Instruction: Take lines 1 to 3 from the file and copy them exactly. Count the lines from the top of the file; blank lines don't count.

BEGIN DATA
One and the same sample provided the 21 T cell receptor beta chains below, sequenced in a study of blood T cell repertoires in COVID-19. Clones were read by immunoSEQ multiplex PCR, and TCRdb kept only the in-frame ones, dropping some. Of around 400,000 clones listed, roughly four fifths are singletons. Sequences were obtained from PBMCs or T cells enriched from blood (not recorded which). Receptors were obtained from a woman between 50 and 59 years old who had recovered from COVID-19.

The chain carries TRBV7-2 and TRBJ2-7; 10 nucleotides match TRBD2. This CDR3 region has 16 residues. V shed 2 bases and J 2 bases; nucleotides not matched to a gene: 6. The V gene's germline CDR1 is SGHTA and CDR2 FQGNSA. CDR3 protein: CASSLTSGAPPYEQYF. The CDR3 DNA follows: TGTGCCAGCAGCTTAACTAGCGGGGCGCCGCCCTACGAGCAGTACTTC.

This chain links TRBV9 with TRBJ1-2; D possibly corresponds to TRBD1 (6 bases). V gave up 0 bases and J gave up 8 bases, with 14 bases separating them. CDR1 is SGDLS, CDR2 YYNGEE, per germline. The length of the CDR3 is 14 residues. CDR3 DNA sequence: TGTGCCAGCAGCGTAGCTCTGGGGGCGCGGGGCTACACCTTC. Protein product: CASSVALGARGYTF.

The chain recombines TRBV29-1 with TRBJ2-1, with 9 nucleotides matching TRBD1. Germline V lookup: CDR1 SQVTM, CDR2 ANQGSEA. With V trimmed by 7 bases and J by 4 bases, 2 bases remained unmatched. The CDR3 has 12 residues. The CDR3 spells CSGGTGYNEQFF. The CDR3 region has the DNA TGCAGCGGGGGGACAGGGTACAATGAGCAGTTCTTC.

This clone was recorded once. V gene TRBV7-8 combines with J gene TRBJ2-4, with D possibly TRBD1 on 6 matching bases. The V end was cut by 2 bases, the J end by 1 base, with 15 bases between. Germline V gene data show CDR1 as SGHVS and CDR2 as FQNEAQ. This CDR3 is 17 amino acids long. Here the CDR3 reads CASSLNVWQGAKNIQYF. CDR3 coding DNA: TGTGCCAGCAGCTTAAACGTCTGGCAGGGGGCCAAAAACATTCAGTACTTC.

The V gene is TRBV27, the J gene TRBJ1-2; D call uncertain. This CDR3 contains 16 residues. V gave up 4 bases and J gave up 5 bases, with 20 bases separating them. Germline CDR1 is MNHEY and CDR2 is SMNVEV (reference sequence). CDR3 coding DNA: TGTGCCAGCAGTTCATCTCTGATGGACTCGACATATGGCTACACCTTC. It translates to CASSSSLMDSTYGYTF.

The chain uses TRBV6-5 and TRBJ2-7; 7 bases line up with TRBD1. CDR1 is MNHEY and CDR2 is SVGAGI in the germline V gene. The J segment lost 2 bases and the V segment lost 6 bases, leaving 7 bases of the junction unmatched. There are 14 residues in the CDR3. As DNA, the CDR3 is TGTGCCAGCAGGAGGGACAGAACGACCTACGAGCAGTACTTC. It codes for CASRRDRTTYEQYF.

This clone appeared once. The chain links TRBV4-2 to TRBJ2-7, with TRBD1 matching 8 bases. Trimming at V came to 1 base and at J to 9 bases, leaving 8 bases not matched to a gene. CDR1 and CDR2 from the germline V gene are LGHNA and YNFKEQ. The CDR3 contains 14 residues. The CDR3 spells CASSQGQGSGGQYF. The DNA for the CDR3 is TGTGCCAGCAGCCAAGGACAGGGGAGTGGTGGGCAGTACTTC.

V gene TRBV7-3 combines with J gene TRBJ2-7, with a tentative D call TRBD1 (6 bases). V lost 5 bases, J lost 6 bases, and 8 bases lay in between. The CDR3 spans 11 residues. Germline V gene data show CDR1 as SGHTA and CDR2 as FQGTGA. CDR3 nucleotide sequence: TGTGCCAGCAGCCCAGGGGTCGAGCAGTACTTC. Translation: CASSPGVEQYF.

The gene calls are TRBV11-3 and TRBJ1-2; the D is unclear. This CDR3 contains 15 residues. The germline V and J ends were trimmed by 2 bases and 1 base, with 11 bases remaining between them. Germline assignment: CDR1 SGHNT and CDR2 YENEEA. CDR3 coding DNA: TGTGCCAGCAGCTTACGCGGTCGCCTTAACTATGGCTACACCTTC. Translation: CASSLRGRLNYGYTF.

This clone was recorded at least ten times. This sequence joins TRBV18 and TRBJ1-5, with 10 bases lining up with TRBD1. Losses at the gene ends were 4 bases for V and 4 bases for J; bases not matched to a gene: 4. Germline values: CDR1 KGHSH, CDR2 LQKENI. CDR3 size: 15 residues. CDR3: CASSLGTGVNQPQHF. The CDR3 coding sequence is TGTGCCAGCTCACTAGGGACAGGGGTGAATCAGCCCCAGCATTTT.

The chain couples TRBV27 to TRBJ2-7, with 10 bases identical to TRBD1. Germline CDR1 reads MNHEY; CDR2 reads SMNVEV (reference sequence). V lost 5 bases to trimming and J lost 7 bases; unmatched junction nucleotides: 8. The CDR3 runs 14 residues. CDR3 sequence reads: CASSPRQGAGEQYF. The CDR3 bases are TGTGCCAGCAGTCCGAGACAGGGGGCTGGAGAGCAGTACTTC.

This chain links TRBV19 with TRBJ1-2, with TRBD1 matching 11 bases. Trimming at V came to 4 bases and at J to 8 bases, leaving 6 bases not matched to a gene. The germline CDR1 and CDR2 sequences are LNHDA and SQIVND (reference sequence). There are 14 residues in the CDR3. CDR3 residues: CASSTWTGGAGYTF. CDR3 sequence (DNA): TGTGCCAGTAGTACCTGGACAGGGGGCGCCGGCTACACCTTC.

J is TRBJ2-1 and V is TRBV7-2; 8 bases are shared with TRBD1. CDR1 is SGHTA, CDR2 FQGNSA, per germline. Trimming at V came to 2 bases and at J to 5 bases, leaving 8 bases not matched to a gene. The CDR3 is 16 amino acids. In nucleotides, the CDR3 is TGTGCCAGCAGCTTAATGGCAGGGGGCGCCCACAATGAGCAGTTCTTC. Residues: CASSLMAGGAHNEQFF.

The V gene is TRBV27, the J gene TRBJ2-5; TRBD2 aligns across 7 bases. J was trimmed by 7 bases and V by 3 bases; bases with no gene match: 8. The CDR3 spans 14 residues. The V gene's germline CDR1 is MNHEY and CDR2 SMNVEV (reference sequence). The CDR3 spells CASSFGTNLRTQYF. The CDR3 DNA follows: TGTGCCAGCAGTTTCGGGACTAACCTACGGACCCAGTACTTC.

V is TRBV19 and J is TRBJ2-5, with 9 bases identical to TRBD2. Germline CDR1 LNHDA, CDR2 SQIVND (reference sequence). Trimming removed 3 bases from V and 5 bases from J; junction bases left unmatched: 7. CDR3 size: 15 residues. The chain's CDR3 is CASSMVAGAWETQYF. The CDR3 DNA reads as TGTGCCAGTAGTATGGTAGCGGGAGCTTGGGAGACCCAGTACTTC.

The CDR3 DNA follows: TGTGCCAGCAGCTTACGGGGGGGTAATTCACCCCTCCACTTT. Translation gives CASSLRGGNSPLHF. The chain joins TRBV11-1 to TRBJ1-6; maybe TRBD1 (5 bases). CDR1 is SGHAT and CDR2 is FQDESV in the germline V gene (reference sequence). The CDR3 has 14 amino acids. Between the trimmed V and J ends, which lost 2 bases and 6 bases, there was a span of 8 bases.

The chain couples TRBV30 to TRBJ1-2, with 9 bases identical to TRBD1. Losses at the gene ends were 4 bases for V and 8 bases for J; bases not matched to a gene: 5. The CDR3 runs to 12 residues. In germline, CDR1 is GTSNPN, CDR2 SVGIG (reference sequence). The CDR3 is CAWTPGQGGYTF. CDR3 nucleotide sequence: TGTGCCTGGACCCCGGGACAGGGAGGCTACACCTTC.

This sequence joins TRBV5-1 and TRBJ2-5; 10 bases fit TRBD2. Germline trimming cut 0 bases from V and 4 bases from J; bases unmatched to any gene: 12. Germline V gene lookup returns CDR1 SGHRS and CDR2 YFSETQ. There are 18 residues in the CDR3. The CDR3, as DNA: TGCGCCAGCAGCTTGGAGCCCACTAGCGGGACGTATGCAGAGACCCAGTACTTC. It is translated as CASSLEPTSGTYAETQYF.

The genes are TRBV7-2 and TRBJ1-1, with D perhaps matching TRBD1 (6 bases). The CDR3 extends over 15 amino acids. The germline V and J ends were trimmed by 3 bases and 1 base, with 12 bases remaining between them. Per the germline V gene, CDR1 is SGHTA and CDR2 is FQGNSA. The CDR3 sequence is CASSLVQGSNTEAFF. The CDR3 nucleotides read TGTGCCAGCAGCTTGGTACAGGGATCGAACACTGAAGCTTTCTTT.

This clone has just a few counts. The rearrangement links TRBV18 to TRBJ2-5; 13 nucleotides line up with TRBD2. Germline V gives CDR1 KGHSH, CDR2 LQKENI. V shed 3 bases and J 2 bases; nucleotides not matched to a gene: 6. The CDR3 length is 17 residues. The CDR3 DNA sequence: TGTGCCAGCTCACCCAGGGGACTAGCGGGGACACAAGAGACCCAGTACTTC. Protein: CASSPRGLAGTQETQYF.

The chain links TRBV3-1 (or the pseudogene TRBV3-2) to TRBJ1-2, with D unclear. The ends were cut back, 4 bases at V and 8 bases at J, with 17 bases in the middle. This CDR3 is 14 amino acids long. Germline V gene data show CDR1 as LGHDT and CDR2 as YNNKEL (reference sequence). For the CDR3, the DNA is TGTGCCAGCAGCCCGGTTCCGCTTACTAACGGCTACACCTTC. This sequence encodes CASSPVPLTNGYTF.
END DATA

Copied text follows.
One and the same sample provided the 21 T cell receptor beta chains below, sequenced in a study of blood T cell repertoires in COVID-19. Clones were read by immunoSEQ multiplex PCR, and TCRdb kept only the in-frame ones, dropping some. Of around 400,000 clones listed, roughly four fifths are singletons. Sequences were obtained from PBMCs or T cells enriched from blood (not recorded which). Receptors were obtained from a woman between 50 and 59 years old who had recovered from COVID-19.

The chain carries TRBV7-2 and TRBJ2-7; 10 nucleotides match TRBD2. This CDR3 region has 16 residues. V shed 2 bases and J 2 bases; nucleotides not matched to a gene: 6. The V gene's germline CDR1 is SGHTA and CDR2 FQGNSA. CDR3 protein: CASSLTSGAPPYEQYF. The CDR3 DNA follows: TGTGCCAGCAGCTTAACTAGCGGGGCGCCGCCCTACGAGCAGTACTTC.

This chain links TRBV9 with TRBJ1-2; D possibly corresponds to TRBD1 (6 bases). V gave up 0 bases and J gave up 8 bases, with 14 bases separating them. CDR1 is SGDLS, CDR2 YYNGEE, per germline. The length of the CDR3 is 14 residues. CDR3 DNA sequence: TGTGCCAGCAGCGTAGCTCTGGGGGCGCGGGGCTACACCTTC. Protein product: CASSVALGARGYTF.